H.E. Governor Delawari, Da Afghanistan Bank
The Embassy was able to have an interview with H.E. Governor Noorullah Delawari of Da Afghanistan Bank. Positive progress has been steadily continuing in Afghanistan’s financial sector. H.E. the Governor provides examples of developments and how the much-talked about problems with Kabul Bank were handled without damage to anyone as well as how confidence has been restored. The transcript of the interview follows.
Please share some of the developments happening in Afghanistan’s banking.
We had a setback with the result of the failure of the Kabul Bank that shows that we have since, at least since last year, we have started recovering both in terms of deposits and customers and re-establishment of faith in the banking system in the country. So we have got back on our feet as far as the banking system is concerned.
We have made a number of changes in the law to close some loopholes that were problematic, based on the lesson learned from Kabul Bank. We have made some structural changes in the banking system including the law.
What has happened in the banking system has been amazing. How is the banking sector’s penetration outside of Kabul?
We have 220 full branch banks across the country. We have a number of limited services offered, including ATM machines in Kabul and some other commercial centers.
The very latest development is mobile payment, where we have already licensed one bank - one mobile operator - Roshan, which is fully operating. Through that one can transfer money by telephone in a few minutes to most parts of the country. We have three other mobile operators which have applied: MTN, Etisalat and a of the government operators belonging to the Ministry of Communications. So, three operators are in the process of obtaining licenses. The Central Bank has introduced regulations governing licensing and as well as monitoring of these operators. So we are expecting this will enable Afghanistan to maximize access to most parts of the country. Today, less than 3% of the Afghan population has access to banks. Through this medium, we can expand that to all parts of the country. Perhaps over 50% of the population will have access to finance. Mobile banking is not only to transfer money but to do most services across the country. People could pay their bills, could receive their salaries, people could pay fees relating to all sorts of life – which is common in the provinces. When you have a transfer of property, you pay fees; when you obtain a passport to travel, you have fees … all of these could be handled by mobile money.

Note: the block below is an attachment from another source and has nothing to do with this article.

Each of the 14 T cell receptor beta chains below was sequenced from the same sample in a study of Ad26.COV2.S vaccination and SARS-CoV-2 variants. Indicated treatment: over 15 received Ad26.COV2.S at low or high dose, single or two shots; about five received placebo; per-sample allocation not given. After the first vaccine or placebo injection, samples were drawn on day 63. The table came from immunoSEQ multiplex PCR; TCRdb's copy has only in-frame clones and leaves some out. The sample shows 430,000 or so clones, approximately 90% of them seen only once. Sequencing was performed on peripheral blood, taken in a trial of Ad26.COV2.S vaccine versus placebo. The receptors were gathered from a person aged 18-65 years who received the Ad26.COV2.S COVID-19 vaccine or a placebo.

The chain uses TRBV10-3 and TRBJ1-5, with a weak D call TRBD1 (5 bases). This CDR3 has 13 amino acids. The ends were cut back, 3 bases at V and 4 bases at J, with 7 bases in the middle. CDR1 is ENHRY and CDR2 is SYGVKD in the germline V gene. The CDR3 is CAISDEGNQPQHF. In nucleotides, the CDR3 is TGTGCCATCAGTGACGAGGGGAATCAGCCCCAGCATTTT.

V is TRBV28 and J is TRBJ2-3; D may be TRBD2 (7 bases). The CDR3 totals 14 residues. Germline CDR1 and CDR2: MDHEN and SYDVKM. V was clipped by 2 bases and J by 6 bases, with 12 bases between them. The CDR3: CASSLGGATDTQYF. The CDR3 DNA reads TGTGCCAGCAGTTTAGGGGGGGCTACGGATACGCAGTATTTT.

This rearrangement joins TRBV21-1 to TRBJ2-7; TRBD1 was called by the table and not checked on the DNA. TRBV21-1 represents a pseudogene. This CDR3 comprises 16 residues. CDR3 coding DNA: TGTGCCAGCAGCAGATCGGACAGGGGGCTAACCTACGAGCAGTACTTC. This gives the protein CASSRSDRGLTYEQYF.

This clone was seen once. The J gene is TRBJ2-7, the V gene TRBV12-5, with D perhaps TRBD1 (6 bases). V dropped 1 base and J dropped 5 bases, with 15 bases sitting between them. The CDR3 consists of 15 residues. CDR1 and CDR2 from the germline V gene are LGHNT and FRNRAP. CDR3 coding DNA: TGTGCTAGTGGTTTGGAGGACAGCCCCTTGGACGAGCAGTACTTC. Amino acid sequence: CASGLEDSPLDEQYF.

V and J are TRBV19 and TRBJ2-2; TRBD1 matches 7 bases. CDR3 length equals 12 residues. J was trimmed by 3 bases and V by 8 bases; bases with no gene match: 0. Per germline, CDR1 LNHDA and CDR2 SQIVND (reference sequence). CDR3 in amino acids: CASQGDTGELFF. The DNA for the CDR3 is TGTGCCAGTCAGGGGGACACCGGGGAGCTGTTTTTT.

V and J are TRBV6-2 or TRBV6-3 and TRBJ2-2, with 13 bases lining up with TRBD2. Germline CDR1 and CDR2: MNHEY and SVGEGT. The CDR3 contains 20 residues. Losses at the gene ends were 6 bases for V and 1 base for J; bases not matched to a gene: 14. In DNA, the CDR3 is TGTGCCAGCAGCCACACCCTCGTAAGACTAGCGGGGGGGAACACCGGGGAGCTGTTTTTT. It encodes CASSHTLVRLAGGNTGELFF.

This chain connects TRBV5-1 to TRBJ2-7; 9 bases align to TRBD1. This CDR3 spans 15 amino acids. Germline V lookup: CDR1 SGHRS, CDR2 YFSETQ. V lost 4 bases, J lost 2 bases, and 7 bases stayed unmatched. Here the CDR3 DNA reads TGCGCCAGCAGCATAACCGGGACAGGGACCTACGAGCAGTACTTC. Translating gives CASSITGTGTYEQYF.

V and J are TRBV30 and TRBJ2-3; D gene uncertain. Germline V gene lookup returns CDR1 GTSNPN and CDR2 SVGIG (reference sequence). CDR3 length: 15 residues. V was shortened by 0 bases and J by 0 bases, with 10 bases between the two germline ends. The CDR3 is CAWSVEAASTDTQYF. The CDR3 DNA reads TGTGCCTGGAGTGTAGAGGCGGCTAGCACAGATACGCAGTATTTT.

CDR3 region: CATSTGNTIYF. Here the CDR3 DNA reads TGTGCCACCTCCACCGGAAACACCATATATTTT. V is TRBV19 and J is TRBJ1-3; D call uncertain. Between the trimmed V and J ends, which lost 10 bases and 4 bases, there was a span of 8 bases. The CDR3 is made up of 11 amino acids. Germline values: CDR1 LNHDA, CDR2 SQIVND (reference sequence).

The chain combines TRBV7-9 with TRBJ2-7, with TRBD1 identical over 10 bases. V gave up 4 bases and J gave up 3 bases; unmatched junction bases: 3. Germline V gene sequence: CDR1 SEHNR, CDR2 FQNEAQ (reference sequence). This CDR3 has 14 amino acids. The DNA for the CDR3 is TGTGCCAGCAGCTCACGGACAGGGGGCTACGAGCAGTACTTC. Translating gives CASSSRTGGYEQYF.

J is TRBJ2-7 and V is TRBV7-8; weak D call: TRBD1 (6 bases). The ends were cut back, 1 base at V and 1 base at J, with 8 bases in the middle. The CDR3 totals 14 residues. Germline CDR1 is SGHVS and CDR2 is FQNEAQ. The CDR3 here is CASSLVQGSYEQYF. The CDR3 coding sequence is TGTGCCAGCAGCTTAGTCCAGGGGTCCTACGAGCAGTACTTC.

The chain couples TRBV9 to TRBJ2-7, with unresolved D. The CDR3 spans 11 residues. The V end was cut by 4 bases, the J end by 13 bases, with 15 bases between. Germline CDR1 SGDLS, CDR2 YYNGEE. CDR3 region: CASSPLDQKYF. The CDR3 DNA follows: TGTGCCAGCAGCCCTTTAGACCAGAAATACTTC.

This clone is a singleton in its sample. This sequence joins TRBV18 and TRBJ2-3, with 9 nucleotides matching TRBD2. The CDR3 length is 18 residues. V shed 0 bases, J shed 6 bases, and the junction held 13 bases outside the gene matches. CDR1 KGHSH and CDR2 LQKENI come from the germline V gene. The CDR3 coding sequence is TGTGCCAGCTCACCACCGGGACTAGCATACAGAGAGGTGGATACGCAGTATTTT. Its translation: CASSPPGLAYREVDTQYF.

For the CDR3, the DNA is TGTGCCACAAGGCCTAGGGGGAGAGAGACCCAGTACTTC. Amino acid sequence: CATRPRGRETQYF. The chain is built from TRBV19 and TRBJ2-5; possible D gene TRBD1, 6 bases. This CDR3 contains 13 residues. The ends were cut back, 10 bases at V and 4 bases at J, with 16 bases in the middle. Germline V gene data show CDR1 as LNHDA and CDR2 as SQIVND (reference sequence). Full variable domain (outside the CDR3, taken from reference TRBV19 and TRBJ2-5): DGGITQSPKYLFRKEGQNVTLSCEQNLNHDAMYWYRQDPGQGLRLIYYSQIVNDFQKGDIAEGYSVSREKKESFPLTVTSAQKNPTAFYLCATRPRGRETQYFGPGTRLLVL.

How is the coverage so far?
We have quite a few people. Roshan has over 30,000 accounts established throughout the country. We have now new ideas – new ways of paying and receiving money has been established.
Can you provide more details on how confidence is being restored after the problems with Kabul Bank?
Kabul Bank was the first test. Nobody lost any money. We didn’t have at that point insurance, but the government recognized the importance of bank services and guaranteed payments and whoever wanted to get his/her cash went to Kabul Bank and was fully paid. So nobody lost money. However, there were matters which caused the bank to collapse – and this was a matter of importance to the international community. It indicated certain areas like fraud committed by people. Two international organizations came and they were hired to provide help. One was Kroll of Britain. It came and did work on Kabul Bank and the second largest bank, Azizi Bank. It provided very valuable information and guidance throughout.
How is the Central Bank working with the government to ensure there will be no negative financial repercussions after the withdrawal of international forces and the funds that they inject?
There will be no problems resulting from this.